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touch down.

Recently we finished another landing zone project and want to share some learnings.
But first, we probably need to explain what we are talking about.

minimal viable landing zone

Google came up with the idea of packaging the basic structure of a GCP environment as a minimal viable landing zone to avoid bringing PoCs to production. Great idea as we saw in our projects with customers that the starting point was often already in a state that was hard to maintain. The complexity of a cloud environment is high and users can feel overwhelmed taking their first steps on GCP.

I usually compare public cloud environments to data centers. If you buy a new one it’s packed full of expensive (and noisy) things that do not do a lot except converting energy into heat. So you have to set up your access control, networks, configure storage systems, install an operating system, bring up VMs, and more. This is not only time-consuming, but it also requires quite some knowledge (who remembers the difference between raid 10 and 01?).

In the cloud world, your cloud environment looks pretty similar to the empty data center. You have to take care of the same things just at a different level of abstraction. To simplify your take-off, the concept of a minimal viable landing zone came to play.

It’s an environment based on best practices that are created together with the customer, supported by a google cloud partner (like us ???? ) so the customer can look into the deployment of the apps instead of the details of the networking. Within 90 days you have a solid, compliant, and secure starting point which is the baseline for your cloud journey.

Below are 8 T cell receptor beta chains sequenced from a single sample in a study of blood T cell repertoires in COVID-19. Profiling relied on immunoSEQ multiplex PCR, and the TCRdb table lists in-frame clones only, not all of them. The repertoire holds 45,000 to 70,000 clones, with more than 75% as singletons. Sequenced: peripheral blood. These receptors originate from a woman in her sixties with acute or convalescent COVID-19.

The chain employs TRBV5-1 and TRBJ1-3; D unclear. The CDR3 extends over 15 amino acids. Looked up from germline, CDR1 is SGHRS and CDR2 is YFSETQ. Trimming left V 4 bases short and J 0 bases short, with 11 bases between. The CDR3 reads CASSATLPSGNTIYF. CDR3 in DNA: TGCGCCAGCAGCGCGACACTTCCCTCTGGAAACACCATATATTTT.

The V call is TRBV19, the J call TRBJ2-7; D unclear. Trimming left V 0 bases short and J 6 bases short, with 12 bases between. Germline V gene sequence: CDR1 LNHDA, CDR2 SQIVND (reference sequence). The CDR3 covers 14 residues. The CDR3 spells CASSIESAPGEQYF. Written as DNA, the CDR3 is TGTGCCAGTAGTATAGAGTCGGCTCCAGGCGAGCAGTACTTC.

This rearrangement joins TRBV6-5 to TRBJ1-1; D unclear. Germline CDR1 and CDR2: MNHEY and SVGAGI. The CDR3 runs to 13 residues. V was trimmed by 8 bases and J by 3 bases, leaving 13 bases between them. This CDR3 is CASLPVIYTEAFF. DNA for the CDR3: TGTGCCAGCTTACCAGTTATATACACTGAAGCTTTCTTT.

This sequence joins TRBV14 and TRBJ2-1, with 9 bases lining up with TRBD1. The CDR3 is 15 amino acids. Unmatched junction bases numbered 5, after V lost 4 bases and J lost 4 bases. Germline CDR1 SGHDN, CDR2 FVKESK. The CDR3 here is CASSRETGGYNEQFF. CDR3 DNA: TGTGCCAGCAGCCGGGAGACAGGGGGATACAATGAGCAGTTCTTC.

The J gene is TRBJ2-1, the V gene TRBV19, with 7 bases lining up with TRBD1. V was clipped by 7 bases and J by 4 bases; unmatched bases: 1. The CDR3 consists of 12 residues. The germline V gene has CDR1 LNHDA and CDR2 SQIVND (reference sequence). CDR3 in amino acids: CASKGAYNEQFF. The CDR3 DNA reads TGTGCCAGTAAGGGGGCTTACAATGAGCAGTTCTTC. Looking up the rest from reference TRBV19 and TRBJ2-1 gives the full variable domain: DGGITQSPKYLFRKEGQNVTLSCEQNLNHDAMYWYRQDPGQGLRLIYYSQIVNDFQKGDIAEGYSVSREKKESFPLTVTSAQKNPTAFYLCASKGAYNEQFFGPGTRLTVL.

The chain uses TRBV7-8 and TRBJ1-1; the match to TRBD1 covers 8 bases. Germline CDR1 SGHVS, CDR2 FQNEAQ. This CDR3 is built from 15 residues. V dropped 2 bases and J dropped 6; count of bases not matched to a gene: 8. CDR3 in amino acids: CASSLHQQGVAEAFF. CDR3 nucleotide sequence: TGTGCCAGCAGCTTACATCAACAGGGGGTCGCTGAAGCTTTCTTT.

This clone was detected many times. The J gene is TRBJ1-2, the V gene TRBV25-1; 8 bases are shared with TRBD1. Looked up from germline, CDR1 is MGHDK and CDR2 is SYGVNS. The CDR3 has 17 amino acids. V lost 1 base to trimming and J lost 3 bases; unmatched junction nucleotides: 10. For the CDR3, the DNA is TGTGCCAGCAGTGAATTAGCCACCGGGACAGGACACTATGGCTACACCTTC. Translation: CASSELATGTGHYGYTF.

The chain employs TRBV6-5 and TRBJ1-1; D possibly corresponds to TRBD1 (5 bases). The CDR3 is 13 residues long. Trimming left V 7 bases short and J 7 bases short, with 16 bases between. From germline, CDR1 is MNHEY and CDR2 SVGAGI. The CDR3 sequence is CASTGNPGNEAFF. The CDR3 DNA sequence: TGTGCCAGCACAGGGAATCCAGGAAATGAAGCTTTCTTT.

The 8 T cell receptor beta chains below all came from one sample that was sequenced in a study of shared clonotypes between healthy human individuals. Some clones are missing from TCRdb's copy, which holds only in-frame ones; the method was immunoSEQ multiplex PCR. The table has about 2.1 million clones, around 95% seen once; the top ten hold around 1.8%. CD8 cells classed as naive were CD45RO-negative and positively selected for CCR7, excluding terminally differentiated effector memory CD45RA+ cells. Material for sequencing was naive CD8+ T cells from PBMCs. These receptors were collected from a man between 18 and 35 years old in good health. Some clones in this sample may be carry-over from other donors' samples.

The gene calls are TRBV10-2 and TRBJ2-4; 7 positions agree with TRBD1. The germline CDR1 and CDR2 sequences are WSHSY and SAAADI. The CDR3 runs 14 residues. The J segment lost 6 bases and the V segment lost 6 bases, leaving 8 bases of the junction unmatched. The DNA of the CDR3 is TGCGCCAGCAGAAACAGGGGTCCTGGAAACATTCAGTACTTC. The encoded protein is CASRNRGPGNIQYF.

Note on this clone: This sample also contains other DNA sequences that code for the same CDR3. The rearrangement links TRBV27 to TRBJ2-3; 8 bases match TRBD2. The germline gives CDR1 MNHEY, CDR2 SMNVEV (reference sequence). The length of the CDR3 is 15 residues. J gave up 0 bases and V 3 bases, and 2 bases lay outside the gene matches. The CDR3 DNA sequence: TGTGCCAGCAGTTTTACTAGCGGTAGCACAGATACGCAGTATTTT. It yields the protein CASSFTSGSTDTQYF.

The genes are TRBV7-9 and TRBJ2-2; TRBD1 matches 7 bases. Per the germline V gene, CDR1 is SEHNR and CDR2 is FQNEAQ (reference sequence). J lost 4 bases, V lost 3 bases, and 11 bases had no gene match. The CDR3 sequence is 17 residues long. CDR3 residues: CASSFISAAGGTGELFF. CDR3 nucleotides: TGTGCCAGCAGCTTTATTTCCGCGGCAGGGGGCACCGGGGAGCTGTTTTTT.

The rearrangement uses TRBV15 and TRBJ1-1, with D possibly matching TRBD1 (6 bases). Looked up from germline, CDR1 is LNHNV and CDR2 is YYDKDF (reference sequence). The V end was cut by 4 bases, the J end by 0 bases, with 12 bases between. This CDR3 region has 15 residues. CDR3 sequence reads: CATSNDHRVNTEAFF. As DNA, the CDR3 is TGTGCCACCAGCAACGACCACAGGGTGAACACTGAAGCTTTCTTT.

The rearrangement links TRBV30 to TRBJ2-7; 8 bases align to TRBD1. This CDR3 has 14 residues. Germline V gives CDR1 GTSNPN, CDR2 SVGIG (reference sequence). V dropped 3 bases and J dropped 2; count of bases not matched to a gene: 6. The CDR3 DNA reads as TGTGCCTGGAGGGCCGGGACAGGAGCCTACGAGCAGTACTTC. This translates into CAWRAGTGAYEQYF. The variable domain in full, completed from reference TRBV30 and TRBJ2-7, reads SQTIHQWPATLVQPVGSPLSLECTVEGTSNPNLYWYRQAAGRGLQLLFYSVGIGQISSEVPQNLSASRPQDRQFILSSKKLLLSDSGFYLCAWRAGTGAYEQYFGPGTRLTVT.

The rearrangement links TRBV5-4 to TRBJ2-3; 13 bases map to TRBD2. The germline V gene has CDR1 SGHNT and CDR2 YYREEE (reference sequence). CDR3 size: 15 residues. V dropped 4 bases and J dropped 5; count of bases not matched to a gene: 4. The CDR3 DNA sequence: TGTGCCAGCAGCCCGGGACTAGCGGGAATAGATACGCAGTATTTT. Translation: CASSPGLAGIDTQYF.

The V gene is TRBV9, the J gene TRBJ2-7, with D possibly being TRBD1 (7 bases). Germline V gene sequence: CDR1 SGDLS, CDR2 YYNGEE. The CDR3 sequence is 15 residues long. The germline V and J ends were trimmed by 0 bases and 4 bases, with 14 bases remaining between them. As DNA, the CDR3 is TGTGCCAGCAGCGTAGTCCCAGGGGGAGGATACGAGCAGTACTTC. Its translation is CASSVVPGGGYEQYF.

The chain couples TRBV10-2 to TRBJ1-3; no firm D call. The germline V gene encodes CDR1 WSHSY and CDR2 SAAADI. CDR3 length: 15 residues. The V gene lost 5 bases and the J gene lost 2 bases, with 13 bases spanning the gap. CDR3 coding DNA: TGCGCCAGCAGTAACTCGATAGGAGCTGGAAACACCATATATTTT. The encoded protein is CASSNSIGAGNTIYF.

the use case

We got approached by Google that an enterprise customer wanted to add GCP to their portfolio of public clouds they use. They wanted to rely as much as possible on low-maintenance solutions like Cloud Run, Cloud SQL, BigQuery, and others. The challenge they faced was their pretty complex organization which contains various departments in various regions in the world which needed to be mapped to the GCP environment in a way that scales but does not slow down the teams. They needed a pretty complex network design as well as direct connections to their on-premises data centers. All the services needed to follow security best practices and be compliant with their governance. On that scale, it is important to have an eye on clear ownership principles that can be implemented directly into the cloud console. Spending budgets on specific playground projects reduce the surprise and the end of the billing period.

It worked out well and we left another happy customer with a super smart and motivated team that is eager to dive deeper into the GCP ecosystem. But that’s just our view, if you like more details, please have a look at a session we had with Google to tell the story from the customer’s perspective.

Google provided amazing support throughout the whole process. Thanks, Google!